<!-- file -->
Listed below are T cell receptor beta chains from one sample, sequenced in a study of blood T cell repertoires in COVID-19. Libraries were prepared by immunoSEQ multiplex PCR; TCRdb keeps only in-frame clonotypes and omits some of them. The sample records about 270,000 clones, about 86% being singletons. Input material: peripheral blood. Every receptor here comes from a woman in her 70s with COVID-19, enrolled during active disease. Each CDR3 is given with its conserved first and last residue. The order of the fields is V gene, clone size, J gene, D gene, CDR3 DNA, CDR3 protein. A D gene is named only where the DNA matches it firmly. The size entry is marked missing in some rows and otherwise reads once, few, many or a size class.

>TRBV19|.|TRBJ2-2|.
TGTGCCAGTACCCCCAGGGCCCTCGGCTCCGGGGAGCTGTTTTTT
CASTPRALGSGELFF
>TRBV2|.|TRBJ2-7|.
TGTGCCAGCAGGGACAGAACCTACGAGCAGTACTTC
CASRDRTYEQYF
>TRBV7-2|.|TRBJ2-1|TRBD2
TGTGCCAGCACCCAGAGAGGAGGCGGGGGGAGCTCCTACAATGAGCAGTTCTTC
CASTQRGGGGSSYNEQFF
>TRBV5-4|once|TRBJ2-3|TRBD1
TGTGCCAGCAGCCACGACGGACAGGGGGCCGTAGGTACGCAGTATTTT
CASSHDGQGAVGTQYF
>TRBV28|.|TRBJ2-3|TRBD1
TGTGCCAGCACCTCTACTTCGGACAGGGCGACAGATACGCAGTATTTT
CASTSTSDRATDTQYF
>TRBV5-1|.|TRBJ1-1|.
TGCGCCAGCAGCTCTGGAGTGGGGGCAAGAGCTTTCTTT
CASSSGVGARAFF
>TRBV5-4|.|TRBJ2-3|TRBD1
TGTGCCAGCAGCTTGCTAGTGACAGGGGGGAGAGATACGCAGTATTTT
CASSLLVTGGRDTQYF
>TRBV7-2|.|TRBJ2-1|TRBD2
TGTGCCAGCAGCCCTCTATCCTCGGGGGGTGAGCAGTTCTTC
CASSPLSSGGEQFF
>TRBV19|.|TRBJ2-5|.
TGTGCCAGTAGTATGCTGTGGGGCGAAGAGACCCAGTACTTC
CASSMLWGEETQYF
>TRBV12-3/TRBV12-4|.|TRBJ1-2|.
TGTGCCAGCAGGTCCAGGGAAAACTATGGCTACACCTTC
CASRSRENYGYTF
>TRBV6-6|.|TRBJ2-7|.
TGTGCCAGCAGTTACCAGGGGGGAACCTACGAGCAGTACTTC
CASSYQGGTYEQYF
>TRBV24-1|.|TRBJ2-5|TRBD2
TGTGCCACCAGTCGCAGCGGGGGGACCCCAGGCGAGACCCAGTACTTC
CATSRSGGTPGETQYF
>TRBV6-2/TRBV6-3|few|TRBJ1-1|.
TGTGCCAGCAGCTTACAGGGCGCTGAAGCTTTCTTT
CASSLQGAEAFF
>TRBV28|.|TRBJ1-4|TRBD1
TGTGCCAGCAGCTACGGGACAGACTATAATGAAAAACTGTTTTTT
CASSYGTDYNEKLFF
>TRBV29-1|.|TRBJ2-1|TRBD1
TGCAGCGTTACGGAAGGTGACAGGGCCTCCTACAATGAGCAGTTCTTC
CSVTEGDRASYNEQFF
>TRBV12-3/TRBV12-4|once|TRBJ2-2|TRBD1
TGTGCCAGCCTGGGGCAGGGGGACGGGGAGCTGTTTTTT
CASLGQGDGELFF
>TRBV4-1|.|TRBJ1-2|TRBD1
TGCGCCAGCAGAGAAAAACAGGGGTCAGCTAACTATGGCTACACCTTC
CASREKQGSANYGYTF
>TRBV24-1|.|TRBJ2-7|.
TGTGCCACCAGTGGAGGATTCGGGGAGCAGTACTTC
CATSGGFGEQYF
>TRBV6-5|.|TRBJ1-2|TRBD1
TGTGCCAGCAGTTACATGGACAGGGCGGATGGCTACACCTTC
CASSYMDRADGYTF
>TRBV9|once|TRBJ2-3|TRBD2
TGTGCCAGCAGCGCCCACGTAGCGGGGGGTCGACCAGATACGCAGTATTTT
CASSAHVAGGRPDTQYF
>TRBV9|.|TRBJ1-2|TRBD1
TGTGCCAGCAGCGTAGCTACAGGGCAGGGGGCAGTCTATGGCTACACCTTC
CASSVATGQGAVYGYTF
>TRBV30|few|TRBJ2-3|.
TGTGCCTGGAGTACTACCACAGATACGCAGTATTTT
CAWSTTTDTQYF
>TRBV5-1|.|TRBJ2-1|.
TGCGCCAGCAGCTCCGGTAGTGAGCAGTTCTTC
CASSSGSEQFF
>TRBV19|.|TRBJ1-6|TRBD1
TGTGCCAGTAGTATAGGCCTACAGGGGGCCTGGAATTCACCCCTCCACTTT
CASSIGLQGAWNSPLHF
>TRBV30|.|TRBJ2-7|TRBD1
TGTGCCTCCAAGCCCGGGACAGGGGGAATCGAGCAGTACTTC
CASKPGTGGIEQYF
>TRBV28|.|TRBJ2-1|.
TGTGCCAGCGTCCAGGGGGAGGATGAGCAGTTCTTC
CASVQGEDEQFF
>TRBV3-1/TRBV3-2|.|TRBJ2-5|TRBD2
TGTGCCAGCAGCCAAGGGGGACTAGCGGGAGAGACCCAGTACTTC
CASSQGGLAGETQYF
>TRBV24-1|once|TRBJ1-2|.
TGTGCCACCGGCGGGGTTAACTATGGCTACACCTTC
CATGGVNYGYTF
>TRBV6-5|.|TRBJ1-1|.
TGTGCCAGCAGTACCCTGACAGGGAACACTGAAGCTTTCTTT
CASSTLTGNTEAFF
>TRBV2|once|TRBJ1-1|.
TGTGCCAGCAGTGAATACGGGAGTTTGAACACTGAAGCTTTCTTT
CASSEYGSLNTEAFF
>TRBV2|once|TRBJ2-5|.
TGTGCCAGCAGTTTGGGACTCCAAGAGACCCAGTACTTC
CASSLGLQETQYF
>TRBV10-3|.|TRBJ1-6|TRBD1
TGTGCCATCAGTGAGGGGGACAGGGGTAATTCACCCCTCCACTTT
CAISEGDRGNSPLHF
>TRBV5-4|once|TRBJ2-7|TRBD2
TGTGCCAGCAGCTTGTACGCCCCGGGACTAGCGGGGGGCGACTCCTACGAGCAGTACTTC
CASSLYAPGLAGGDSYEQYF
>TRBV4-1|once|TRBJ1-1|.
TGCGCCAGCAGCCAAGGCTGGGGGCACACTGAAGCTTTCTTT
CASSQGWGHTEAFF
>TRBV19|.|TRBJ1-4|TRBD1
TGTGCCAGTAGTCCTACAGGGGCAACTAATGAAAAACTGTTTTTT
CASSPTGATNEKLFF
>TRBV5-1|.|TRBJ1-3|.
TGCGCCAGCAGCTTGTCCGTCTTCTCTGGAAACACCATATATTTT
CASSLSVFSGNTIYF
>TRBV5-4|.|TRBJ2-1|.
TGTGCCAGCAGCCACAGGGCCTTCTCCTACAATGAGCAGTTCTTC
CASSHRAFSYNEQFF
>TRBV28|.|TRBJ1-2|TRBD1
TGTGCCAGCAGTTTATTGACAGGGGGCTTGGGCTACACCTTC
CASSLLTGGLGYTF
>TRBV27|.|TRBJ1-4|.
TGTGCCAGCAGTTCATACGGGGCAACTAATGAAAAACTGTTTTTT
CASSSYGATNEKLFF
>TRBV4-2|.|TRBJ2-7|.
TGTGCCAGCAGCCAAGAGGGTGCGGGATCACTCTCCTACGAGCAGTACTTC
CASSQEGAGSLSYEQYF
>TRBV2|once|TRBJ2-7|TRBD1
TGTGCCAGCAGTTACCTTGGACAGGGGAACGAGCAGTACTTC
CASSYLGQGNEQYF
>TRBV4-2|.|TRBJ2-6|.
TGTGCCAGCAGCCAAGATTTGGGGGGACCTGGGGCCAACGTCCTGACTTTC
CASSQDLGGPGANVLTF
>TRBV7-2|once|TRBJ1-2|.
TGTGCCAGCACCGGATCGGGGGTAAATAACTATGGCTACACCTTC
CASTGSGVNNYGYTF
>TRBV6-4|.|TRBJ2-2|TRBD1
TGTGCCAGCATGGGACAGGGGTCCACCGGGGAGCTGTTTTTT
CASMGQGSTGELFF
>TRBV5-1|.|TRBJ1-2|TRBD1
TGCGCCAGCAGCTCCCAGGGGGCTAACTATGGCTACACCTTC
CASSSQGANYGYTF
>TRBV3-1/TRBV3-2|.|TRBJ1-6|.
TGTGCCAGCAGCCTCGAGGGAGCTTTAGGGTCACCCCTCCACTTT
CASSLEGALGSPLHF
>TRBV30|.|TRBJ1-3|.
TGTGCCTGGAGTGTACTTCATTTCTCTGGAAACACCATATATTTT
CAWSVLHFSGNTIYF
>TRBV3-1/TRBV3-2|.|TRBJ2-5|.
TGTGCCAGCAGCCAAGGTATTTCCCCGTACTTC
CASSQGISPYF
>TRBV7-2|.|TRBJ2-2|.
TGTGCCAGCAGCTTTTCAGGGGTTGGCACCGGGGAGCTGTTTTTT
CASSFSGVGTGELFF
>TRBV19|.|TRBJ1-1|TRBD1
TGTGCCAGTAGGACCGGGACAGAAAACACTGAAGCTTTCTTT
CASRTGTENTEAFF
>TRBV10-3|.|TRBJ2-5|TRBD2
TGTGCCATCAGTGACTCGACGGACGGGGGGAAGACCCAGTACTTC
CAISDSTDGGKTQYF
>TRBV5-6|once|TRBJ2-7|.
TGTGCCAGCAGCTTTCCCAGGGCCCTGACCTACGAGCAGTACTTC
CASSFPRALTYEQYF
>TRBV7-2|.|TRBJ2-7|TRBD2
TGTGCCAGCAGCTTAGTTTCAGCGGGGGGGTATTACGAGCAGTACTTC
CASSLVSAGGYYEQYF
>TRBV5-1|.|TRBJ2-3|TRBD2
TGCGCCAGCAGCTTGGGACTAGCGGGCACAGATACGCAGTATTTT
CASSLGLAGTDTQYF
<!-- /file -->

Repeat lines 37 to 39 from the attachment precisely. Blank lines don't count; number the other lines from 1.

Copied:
CATSRSGGTPGETQYF
>TRBV6-2/TRBV6-3|few|TRBJ1-1|.
TGTGCCAGCAGCTTACAGGGCGCTGAAGCTTTCTTT